wherein the infeed function is configured so that the postal items are guided in a direction of travel of the roller conveyor unit from the roller conveyor against the feed stop for a transfer into the storage area,
wherein the extraction function is configured so that a postal item that is stacked last is extractable from the storage area in the direction of travel of the roller conveyor unit through an extraction opening, the feed stop being movable in the stacking direction in order to produce the extraction opening,
wherein the storage area includes a separating knife configured to exert in the infeed function a first pressure antiparallel to a stacking direction on at least part of the postal items stored in the storage area, the first pressure being set depending on at least one characteristic of a postal item currently to be stored, and to exert in the extraction function a second pressure antiparallel to the stacking direction on at least part of the postal items stored in the storage area, the second pressure being set depending on at least one characteristic of the last postal item stored.
2. The storage module of claim 1, wherein the separating knife is driveable by means of an underfloor belt or separately.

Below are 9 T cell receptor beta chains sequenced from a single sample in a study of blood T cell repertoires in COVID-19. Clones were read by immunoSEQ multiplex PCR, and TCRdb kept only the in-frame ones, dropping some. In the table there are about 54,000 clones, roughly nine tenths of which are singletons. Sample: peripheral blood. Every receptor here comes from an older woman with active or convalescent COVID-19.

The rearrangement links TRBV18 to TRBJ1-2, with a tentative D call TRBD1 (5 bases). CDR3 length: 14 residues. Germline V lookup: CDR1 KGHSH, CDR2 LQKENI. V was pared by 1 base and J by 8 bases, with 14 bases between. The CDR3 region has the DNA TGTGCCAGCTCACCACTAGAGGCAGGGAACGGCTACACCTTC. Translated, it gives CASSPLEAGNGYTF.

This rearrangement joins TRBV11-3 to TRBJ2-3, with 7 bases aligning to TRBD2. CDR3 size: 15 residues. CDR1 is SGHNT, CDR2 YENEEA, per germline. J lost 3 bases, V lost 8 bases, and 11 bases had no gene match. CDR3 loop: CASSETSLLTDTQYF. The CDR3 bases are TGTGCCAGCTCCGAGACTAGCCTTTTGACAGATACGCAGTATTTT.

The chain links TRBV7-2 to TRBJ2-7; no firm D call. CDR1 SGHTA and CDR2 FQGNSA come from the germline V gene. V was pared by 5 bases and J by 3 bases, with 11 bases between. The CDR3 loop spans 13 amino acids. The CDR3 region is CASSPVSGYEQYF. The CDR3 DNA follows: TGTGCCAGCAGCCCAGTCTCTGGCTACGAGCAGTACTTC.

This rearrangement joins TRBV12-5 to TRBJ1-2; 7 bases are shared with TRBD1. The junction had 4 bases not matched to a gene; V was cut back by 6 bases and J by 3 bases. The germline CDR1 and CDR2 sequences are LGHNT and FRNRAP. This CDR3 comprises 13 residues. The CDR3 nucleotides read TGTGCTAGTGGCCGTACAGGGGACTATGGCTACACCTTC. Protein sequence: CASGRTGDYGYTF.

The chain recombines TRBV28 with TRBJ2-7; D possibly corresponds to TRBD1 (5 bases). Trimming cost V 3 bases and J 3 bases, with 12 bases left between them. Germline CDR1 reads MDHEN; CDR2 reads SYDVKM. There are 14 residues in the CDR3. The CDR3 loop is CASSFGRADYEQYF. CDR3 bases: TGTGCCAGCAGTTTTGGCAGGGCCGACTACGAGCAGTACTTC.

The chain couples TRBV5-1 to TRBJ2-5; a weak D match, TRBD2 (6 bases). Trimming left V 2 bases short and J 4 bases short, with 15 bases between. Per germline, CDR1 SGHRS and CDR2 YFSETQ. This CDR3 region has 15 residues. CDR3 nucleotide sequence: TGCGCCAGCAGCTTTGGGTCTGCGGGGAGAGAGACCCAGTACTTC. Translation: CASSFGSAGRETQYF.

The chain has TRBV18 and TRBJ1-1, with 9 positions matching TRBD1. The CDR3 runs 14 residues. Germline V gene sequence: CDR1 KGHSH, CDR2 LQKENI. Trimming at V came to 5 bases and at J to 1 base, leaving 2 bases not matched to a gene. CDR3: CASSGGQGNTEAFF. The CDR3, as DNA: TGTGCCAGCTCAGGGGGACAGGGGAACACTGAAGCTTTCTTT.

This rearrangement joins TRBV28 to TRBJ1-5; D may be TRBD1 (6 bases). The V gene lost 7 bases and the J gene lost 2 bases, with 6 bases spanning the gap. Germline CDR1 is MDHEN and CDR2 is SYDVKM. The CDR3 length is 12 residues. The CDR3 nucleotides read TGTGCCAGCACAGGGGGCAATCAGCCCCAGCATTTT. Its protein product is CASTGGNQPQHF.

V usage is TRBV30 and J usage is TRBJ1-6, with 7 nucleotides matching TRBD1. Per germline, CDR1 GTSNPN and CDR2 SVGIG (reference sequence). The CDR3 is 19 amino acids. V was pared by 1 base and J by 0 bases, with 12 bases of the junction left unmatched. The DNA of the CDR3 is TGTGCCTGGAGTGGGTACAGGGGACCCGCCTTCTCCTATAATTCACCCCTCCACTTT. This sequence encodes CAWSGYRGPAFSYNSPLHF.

3. The storage module of claim 1, wherein a section of the roller conveyor unit, which faces the storage area, is shorter than a defined shortest postal item length.
4. The storage module of claim 1, wherein in the extraction function at least one pivotable support roller is provided for supporting the last stored postal item, the at least one support roller being pivoted out of the way in the infeed function.
5. The storage module of claim 1, wherein a direction in which the postal items are fed into the stream of postal items runs at an angle to an alignment of the postal items in the storage area.
6. The storage module of claim 1, wherein the storage area includes an underfloor belt, which is movable in or antiparallel to the stacking direction of the postal items.